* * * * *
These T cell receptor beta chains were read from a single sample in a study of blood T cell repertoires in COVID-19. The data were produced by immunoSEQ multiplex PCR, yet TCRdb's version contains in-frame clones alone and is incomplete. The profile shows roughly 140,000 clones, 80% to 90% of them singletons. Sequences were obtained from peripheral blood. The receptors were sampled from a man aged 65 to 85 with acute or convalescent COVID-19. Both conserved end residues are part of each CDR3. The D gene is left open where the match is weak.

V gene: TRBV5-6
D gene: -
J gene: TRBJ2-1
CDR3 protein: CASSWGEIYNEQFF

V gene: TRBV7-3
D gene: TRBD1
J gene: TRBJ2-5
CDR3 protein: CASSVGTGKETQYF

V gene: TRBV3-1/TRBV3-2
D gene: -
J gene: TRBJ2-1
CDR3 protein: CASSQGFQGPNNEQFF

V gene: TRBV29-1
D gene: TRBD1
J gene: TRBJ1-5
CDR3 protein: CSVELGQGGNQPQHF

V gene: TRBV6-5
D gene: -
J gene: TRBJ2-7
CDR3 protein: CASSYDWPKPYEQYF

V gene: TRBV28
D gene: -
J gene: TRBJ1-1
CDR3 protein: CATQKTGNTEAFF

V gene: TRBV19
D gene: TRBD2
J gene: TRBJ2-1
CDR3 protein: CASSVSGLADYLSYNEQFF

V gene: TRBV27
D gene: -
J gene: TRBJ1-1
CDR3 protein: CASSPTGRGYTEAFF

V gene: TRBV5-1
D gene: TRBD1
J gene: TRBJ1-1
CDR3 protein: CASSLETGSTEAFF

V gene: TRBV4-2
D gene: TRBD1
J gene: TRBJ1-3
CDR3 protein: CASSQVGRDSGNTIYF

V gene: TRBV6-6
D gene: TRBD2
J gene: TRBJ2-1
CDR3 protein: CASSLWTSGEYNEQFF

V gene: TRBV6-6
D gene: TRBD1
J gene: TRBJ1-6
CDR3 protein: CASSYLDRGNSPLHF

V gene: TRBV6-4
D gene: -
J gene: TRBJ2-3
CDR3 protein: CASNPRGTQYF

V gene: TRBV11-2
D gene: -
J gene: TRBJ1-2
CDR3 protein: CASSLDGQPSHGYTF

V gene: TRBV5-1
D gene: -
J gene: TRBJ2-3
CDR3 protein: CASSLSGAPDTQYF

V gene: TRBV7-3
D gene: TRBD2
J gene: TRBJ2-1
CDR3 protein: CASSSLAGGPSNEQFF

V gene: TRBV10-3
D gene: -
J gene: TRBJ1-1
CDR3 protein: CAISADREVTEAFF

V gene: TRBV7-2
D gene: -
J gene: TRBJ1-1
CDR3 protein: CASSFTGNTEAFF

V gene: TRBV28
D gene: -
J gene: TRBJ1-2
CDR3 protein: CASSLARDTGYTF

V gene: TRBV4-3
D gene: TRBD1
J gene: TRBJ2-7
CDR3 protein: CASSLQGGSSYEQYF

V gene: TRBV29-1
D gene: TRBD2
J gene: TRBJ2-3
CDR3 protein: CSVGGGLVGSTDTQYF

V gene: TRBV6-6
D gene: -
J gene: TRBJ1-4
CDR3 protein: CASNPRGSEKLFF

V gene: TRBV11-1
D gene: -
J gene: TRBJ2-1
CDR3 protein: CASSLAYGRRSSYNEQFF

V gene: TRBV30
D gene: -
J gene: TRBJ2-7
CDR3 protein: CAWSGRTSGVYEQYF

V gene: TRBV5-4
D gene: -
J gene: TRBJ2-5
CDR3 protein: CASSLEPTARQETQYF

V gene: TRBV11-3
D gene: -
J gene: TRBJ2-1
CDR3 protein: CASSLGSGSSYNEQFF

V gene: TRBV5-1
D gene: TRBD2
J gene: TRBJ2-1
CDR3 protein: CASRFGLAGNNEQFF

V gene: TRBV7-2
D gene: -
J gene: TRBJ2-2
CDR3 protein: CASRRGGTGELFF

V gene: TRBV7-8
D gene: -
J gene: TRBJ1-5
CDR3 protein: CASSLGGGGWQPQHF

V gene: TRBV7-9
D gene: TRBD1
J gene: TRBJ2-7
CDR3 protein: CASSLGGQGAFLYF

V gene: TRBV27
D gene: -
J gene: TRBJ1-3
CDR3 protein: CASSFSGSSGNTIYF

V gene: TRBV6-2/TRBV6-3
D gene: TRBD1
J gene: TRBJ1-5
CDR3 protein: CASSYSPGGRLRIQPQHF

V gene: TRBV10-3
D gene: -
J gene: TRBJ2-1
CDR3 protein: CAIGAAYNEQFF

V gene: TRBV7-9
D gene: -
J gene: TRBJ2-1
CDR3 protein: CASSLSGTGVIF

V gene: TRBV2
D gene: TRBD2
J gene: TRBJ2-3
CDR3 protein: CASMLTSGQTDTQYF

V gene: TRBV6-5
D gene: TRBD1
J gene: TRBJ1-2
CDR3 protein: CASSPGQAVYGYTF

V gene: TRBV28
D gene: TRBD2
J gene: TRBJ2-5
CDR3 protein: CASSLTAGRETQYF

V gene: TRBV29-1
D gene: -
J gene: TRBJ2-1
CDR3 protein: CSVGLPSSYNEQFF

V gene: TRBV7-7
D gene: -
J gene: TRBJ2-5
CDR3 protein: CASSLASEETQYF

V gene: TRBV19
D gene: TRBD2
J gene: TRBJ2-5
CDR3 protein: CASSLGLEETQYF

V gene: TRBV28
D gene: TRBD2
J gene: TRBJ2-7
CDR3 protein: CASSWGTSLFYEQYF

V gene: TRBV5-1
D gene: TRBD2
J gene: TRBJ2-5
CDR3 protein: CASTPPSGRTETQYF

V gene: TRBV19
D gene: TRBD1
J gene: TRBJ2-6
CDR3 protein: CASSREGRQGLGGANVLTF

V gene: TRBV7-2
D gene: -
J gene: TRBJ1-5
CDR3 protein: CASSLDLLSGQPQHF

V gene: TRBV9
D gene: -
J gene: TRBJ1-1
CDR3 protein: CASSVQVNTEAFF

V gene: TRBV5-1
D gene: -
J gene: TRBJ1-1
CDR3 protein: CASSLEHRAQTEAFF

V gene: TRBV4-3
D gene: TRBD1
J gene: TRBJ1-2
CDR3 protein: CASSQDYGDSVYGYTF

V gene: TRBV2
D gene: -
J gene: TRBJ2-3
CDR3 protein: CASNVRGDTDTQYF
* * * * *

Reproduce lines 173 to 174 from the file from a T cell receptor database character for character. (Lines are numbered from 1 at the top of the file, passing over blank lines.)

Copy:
CDR3 protein: CASSREGRQGLGGANVLTF

V gene: TRBV7-2